UN Slams Failure to Grant Due Process: Report Says Number Held by MNF Without Charge or Trial
The new UN report on human rights criticized Coalition authorities for indefinitely holding detainees without charge or trial, charging, “The current legal arrangements at the detention facilities do not fulfill the requirement to grant detainees due process.”
The UN praised the resumption of joint Iraqi/MNF inspections of detention facilities in January, after the seven-month hiatus following the public exposure of detainee torture by Ministry of Interior personnel in a Baghdad pre-trial holding center. However, the report also cited the “continuing failure of the Iraqi government as a whole to seriously address issues relating to detainee abuse and conditions of detention.”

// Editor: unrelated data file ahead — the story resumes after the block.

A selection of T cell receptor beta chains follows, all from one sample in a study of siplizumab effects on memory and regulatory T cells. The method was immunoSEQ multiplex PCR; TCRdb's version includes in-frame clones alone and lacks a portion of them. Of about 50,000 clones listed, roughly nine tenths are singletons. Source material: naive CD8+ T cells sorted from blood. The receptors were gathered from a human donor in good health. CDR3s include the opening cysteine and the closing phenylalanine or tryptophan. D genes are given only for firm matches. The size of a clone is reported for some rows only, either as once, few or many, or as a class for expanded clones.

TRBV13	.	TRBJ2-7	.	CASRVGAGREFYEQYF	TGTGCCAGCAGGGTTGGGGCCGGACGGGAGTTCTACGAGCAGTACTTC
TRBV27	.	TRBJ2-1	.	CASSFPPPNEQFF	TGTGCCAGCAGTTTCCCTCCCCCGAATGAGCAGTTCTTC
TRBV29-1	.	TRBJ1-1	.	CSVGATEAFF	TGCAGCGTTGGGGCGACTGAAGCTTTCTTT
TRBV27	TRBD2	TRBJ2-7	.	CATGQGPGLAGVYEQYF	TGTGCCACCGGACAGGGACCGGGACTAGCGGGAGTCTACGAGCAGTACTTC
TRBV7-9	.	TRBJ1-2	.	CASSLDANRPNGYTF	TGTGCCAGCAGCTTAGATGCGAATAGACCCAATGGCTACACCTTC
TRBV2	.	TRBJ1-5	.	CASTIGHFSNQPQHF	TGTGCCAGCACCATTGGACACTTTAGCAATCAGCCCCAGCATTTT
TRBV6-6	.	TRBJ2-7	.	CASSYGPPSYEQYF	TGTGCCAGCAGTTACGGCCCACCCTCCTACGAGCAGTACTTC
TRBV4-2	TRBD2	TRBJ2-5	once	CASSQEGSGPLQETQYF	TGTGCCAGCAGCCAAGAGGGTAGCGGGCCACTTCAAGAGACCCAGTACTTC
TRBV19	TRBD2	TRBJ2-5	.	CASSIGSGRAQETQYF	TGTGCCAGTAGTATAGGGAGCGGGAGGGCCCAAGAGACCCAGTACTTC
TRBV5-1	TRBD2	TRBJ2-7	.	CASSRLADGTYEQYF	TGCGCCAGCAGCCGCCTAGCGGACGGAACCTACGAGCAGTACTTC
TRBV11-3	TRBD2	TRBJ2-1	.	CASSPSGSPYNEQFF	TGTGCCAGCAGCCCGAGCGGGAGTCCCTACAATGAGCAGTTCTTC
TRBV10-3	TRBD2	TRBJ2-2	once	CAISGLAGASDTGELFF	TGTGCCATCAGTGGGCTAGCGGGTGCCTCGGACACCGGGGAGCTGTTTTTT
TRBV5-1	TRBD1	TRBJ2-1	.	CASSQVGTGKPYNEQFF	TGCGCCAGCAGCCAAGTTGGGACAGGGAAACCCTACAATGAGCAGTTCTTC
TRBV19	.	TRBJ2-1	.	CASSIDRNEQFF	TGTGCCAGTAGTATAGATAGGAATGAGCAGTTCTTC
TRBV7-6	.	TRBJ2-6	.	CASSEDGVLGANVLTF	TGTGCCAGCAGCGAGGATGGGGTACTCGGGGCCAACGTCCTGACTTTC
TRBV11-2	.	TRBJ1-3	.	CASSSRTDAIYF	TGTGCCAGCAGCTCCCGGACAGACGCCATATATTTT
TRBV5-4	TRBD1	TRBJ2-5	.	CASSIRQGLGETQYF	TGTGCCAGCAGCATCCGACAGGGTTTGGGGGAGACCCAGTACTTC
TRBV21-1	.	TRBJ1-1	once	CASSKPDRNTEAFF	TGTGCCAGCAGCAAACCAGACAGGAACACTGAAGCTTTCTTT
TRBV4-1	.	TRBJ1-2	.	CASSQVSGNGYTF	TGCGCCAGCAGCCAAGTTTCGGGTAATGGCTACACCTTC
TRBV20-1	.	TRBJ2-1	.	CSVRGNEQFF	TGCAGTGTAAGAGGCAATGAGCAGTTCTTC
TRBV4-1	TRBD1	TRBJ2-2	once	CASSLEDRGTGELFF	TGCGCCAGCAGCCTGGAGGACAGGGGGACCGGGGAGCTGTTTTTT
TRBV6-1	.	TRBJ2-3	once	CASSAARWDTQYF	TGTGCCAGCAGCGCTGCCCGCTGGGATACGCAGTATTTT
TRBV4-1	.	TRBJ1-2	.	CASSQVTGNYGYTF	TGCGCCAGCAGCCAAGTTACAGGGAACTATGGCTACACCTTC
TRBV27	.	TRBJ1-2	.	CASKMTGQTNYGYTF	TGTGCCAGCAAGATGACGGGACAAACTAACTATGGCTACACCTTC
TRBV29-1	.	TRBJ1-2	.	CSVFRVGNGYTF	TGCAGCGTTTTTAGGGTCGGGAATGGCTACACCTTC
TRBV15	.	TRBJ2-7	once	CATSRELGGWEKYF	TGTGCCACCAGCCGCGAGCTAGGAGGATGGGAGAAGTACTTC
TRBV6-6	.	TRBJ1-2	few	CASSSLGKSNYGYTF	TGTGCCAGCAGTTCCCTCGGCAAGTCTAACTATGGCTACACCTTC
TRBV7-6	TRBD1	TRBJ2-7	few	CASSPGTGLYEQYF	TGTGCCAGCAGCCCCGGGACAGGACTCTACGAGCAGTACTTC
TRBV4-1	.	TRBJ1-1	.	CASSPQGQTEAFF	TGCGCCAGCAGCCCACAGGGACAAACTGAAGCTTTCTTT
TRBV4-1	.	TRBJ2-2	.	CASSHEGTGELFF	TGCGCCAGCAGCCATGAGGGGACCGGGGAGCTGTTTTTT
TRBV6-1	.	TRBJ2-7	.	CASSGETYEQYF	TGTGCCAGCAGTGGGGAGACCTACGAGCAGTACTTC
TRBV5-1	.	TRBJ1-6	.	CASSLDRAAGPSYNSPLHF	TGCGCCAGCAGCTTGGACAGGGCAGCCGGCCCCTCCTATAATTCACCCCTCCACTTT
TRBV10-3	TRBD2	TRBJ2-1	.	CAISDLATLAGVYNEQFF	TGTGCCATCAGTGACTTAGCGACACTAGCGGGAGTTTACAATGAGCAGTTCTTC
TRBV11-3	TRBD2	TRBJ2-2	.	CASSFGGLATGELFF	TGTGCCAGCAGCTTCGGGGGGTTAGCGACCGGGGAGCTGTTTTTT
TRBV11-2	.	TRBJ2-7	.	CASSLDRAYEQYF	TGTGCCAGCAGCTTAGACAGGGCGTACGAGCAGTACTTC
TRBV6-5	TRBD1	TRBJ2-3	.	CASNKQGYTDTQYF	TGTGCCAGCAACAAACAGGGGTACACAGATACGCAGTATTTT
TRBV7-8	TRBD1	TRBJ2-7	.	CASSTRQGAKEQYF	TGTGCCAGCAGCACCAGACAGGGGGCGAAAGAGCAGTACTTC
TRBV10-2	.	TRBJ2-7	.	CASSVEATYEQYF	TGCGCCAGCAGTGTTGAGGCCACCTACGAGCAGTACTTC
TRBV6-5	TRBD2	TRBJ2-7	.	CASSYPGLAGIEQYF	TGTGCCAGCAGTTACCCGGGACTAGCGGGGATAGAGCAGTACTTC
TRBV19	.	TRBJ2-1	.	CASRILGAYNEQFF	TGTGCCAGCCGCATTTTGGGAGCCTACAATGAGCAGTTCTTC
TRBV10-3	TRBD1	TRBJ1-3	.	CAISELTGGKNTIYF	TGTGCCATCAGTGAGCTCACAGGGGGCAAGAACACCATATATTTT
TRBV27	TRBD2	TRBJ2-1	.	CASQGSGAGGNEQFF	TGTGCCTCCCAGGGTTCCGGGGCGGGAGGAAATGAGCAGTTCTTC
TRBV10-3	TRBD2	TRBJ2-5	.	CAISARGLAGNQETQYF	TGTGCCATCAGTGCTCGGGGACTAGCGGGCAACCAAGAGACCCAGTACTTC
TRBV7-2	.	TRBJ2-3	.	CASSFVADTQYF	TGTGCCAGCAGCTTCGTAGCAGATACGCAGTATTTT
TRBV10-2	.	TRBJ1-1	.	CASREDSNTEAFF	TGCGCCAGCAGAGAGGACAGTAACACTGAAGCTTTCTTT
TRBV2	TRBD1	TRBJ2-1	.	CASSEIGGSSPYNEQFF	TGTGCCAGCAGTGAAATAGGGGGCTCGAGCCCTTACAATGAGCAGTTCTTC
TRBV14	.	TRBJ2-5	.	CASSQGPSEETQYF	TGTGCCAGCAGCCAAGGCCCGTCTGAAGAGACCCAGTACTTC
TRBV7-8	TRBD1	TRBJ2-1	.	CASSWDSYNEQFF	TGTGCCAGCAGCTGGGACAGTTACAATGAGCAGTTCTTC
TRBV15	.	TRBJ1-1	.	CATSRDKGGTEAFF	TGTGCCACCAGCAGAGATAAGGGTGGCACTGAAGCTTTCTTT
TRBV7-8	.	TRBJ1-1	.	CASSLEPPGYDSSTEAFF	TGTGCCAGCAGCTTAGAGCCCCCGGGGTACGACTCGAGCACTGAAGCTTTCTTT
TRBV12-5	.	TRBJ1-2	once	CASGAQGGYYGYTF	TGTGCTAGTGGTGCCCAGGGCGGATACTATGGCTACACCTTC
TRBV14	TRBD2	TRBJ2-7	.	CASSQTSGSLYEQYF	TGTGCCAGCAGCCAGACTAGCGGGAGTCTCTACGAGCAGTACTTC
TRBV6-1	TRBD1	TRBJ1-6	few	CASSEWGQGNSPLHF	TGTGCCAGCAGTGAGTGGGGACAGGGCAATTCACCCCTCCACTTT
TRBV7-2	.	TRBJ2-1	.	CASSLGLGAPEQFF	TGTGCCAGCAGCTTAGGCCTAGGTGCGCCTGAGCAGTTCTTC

Further, the report continues, “The practice of indefinite internment of detainees in the custody of the MNF remains an issue of concern to UNAMI. Of the total of 16,931 persons held at the end of February, an unknown number are classified as security internees, held for prolonged periods effectively without charge or trial.”
According to current procedures, security internees are denied access to defense counsel during their first 60 days in detention, and neither they nor defense counsel are present when the initial review of internment decisions are made.